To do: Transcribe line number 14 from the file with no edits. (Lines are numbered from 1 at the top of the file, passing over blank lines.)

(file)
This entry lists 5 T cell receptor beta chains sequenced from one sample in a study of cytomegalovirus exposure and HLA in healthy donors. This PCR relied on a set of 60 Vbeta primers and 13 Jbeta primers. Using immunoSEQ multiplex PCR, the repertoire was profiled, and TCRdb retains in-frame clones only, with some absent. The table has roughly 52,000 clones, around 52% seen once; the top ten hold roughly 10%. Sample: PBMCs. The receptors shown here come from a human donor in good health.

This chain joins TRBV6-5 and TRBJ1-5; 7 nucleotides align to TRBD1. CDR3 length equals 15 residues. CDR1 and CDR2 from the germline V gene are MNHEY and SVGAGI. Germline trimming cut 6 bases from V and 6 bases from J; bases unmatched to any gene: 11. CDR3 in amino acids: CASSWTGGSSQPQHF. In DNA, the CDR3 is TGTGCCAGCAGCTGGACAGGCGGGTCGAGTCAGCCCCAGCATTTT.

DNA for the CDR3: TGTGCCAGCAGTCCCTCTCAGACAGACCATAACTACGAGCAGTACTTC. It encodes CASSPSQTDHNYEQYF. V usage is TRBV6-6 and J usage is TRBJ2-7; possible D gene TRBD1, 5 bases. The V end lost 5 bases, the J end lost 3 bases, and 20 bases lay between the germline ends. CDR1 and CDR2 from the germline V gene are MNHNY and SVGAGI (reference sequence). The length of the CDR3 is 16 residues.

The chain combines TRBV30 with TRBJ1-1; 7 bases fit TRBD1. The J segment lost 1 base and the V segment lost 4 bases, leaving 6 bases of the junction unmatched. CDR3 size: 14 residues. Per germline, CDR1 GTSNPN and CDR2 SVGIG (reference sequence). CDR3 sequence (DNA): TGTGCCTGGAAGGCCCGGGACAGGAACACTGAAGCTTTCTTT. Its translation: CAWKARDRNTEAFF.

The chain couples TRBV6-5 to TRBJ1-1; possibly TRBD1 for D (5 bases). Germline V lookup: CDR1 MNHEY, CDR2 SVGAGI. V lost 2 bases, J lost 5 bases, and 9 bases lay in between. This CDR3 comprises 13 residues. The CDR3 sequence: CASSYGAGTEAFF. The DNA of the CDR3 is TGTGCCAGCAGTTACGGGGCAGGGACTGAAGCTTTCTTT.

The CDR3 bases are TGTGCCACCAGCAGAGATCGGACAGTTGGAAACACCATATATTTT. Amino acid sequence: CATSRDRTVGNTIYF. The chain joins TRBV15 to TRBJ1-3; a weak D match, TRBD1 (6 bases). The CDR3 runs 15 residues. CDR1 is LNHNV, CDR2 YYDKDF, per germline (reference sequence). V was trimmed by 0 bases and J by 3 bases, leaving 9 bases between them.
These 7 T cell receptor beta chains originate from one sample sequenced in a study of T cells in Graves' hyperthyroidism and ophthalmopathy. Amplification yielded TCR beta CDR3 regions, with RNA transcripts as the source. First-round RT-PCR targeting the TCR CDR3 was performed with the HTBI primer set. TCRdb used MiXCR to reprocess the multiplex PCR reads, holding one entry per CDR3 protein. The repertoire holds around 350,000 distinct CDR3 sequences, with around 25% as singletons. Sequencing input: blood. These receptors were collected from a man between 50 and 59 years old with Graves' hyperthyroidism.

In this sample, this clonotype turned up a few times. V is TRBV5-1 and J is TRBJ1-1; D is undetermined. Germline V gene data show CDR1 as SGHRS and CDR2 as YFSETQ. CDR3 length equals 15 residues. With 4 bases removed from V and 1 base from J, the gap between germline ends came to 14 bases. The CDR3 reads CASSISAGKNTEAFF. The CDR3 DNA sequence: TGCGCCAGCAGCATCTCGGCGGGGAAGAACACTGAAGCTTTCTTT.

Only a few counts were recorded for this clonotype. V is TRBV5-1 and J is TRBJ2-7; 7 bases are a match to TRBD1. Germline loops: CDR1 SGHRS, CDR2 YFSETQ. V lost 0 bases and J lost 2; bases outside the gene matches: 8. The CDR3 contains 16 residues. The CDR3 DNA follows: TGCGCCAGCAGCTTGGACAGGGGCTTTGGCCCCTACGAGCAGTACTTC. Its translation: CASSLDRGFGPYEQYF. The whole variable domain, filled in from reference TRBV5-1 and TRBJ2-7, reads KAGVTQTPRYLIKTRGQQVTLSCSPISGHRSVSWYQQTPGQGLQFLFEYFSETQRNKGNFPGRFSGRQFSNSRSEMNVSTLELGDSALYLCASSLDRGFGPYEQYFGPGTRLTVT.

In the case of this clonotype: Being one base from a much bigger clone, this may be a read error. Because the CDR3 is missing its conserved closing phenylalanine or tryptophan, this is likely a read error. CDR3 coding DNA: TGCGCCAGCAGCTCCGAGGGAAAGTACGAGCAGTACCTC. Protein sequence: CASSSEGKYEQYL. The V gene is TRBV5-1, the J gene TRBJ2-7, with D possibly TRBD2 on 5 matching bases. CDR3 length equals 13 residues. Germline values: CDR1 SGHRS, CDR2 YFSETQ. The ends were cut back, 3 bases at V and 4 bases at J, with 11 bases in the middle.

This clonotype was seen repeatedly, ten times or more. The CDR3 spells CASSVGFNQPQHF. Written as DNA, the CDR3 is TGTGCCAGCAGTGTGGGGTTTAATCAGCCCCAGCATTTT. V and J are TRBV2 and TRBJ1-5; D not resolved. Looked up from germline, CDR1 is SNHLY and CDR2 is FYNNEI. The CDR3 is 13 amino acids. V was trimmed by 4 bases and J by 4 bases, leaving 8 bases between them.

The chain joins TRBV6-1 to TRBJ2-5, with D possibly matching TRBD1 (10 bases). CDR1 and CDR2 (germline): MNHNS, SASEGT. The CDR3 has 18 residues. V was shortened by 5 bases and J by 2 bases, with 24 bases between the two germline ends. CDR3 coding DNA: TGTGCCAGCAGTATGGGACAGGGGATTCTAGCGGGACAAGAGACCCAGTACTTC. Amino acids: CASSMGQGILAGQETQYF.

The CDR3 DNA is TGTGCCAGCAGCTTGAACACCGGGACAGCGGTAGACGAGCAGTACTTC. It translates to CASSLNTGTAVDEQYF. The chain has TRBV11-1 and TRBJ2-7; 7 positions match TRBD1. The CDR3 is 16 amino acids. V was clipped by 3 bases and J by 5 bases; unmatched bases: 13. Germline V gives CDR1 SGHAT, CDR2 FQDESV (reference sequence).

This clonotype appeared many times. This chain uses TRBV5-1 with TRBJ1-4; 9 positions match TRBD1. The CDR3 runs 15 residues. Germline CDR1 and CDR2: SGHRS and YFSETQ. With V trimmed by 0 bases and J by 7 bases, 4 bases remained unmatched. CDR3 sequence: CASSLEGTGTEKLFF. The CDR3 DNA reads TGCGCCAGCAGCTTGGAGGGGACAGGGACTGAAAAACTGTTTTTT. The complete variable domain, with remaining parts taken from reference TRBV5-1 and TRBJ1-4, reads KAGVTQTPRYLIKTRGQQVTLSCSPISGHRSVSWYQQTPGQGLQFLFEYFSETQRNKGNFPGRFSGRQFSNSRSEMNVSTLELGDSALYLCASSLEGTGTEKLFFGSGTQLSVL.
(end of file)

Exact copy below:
This clonotype appeared many times. This chain uses TRBV5-1 with TRBJ1-4; 9 positions match TRBD1. The CDR3 runs 15 residues. Germline CDR1 and CDR2: SGHRS and YFSETQ. With V trimmed by 0 bases and J by 7 bases, 4 bases remained unmatched. CDR3 sequence: CASSLEGTGTEKLFF. The CDR3 DNA reads TGCGCCAGCAGCTTGGAGGGGACAGGGACTGAAAAACTGTTTTTT. The complete variable domain, with remaining parts taken from reference TRBV5-1 and TRBJ1-4, reads KAGVTQTPRYLIKTRGQQVTLSCSPISGHRSVSWYQQTPGQGLQFLFEYFSETQRNKGNFPGRFSGRQFSNSRSEMNVSTLELGDSALYLCASSLEGTGTEKLFFGSGTQLSVL.